One of the first things she will learn is that perhaps the hardest letter for a Westerner to prounounce in Chinese is “R”. Key words she will want to practice are “Zhongguoren” (Chinese people) and “Renminbi” (Chinese national currency).

She better get her “R’s” right!

The Trenchant Observer

About the Author

James Rowles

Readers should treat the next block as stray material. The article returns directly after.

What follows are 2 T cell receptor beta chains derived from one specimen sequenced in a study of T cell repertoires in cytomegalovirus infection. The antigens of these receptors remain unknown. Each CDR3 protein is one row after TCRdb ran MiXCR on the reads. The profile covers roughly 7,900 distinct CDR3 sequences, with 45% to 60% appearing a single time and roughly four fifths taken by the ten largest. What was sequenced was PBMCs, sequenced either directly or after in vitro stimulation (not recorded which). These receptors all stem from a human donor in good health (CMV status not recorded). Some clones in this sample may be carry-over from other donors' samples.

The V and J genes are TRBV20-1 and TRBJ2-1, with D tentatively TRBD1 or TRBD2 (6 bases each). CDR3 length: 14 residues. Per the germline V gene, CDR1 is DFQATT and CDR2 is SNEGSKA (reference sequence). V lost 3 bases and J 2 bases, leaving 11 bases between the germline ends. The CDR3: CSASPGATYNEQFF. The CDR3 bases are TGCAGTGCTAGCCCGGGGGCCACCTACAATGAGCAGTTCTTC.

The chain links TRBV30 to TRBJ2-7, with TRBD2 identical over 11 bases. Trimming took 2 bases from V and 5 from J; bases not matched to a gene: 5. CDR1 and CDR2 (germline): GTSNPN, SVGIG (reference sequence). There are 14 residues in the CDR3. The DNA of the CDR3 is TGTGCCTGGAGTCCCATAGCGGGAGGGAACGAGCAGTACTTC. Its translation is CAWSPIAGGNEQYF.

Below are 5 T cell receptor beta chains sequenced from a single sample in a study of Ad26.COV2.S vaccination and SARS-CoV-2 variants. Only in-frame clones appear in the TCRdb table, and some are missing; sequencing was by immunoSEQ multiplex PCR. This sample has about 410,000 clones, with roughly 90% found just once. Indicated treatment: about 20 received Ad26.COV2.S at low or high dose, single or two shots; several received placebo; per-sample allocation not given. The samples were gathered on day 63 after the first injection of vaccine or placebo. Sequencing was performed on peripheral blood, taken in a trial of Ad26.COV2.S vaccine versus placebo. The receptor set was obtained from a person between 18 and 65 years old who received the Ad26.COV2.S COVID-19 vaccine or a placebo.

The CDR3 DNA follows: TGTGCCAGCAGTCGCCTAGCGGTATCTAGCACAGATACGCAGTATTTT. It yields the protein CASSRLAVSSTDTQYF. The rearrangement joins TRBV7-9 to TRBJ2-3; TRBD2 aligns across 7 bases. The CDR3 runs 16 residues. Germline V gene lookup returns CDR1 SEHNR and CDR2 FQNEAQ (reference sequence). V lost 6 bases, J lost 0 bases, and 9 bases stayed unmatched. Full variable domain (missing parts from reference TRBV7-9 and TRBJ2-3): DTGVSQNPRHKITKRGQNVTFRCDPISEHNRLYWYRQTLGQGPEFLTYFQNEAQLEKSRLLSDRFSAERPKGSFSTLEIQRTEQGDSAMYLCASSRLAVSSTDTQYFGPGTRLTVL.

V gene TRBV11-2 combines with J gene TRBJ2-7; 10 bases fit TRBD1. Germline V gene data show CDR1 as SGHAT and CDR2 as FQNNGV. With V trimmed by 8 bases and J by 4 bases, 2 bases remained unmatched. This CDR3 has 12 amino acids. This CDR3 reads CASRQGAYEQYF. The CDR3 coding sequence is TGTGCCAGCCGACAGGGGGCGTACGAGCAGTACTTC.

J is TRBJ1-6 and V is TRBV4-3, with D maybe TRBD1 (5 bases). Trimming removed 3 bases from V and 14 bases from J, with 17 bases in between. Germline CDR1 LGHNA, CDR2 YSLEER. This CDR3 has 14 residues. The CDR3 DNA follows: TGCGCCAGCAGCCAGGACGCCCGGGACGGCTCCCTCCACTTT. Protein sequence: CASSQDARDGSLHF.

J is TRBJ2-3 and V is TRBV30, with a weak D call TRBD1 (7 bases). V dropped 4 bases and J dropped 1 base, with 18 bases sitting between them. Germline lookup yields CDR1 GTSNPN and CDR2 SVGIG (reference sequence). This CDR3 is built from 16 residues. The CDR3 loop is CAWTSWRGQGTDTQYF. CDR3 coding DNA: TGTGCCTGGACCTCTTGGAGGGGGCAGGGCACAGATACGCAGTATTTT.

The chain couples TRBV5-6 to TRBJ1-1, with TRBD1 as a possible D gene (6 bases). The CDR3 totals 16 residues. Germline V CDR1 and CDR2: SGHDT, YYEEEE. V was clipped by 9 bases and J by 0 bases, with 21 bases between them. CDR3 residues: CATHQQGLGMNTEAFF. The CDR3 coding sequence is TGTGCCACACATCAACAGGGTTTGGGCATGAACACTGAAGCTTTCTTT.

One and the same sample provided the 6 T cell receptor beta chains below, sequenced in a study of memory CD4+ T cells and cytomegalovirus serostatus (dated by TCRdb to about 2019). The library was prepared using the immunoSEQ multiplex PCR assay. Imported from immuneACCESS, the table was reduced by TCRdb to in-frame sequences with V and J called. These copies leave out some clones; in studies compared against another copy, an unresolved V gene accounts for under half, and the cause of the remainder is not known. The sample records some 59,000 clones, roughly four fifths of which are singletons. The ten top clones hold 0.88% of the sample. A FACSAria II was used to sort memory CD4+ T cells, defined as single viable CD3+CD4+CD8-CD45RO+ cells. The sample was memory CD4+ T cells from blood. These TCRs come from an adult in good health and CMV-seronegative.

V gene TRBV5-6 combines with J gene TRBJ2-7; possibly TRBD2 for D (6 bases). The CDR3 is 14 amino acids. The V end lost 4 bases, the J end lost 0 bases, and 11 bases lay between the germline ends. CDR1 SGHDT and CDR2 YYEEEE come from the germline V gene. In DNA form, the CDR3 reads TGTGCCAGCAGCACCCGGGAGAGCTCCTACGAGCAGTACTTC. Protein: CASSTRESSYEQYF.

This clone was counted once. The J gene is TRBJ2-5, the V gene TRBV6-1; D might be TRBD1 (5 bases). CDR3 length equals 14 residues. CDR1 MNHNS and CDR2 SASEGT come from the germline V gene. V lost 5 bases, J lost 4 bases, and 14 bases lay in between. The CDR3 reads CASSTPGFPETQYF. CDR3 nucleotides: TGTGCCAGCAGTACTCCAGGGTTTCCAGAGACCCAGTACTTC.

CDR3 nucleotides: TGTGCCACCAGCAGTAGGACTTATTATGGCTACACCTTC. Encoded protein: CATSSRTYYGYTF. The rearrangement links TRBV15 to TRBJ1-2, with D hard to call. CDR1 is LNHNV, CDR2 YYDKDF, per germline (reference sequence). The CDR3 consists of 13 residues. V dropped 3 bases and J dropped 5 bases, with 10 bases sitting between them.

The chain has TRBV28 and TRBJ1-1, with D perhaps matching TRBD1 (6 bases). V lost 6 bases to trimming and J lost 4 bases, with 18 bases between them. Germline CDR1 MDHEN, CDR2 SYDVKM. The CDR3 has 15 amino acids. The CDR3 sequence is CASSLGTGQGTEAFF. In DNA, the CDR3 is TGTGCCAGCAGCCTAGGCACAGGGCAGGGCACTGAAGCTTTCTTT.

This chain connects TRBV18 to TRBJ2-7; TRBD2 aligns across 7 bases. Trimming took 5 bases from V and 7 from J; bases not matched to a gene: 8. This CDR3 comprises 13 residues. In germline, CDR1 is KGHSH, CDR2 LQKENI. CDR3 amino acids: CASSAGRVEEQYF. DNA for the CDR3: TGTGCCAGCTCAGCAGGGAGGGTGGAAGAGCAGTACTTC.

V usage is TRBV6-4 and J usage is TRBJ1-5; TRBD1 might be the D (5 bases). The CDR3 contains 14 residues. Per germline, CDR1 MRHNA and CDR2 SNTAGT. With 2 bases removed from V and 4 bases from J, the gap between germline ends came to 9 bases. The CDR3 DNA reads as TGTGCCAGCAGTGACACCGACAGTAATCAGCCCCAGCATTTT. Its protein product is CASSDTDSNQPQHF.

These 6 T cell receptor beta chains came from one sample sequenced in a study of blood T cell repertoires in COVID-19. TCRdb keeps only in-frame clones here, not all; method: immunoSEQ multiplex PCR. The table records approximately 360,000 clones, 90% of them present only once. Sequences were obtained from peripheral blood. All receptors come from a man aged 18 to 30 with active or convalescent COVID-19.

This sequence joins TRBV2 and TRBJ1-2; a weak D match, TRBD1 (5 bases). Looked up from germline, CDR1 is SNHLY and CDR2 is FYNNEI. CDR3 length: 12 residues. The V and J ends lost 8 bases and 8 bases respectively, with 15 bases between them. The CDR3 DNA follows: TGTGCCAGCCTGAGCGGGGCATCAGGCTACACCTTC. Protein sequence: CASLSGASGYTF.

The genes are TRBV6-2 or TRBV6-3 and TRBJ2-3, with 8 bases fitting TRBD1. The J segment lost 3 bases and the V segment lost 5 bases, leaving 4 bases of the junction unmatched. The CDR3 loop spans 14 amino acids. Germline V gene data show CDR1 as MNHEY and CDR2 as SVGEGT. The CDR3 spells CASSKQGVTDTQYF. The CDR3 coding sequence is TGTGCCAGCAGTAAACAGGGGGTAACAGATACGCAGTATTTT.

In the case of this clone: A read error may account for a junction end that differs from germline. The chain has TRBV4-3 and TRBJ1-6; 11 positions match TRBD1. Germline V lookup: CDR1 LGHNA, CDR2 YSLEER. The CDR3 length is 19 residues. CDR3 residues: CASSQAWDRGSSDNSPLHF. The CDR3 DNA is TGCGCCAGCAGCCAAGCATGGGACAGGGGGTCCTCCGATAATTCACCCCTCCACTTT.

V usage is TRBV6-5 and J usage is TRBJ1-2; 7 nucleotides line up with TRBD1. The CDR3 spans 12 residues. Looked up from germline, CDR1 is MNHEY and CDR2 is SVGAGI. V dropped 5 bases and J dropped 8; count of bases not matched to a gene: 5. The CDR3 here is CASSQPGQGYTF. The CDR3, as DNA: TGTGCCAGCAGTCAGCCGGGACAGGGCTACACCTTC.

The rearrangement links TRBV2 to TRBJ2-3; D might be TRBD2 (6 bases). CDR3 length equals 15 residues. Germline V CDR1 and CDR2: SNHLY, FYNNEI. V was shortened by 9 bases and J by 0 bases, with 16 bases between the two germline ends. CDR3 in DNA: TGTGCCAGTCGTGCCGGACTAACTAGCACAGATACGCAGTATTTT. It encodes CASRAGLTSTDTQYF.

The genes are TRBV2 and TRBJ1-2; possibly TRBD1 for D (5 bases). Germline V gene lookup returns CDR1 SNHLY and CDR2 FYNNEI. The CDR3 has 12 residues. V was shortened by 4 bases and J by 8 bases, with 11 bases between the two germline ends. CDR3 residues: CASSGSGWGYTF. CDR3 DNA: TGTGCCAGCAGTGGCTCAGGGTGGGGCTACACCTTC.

"The Trenchant Observer" is edited and published by James Rowles (aka "The Observer"), an author and international lawyer who has taught International Law, Human Rights, and Comparative Law at major U.S. universities, including Harvard, Brandeis, the University of Pittsburgh, and the University of Kansas. Dr. Rowles is a former staff attorney at the Inter-American Commission on Human Rights (IACHR) of the Organization of American States OAS), in Wasington, D.C., , where he was in charge of Brazil, Haiti, Mexico and the United States, and also worked on complaints from and reports on other countries including Argentina, Chile, Uruguay, El Salvador, Nicaragua, and Guatemala. As an international development expert, he has worked on Rule of Law, Human Rights, and Judicial Reform in a number of countries in Latin America, the Caribbean, Africa, the Middle East, South Asia, and the Russian Federation. In the private sector, Dr. Rowles has worked as an international attorney for a leading national law firm and major global companies, on joint ventures and other matters in a number of countries in Europe (including Russia and the Ukraine), throughout Latin America and the Caribbean, and in Australia, Indonesia, Vietnam, China and Japan. The Trenchant Observer blog provides an unfiltered international perspective for news and opinion on current events, in their historical context, drawing on a daily review of leading German, French, Spanish and English newspapers as well as the New York Times, the Wall Street Journal, the Washington Post, and other American newspapers, and on sources in other countries relevant to issues being analyzed. Dr. Rowles speaks fluent English, French, German, Portuguese and Spanish, and also knows other languages. He holds an S.J.D. or Doctor of Juridical Science in International Law from Harvard University, and a Doctor of Law (J.D.) and a Master of the Science of Law (J.S.M.=LL.M.), from Stanford University. As an undergraduate, he received a Bachelor of Arts degree, also from Stanford, where he graduated “With Great Distinction” (summa cum laude) and received the James Birdsall Weter Prize for the best Senior Honors Thesis in History. In addition to having taught as a Lecturer on Law at Harvard Law School, Dr. Rowles has been a Visiting Scholar at Harvard University's Center for International Affairs (CFIA). His fellowships include a Stanford Postdoctoral Fellowship in Law and Development, the Rómulo Gallegos Fellowship in International Human Rights awarded by the Inter-American Commission on Human Rights, and a Harvard MacArthur Fellowship in International Peace and Security. Beyond his articles in The Trenchant Observer, he is the author of two books and numerous scholarly articles on subjects of international and comparative law. Currently he is working on a manuscript drawing on some the best articles that have appeared in the blog.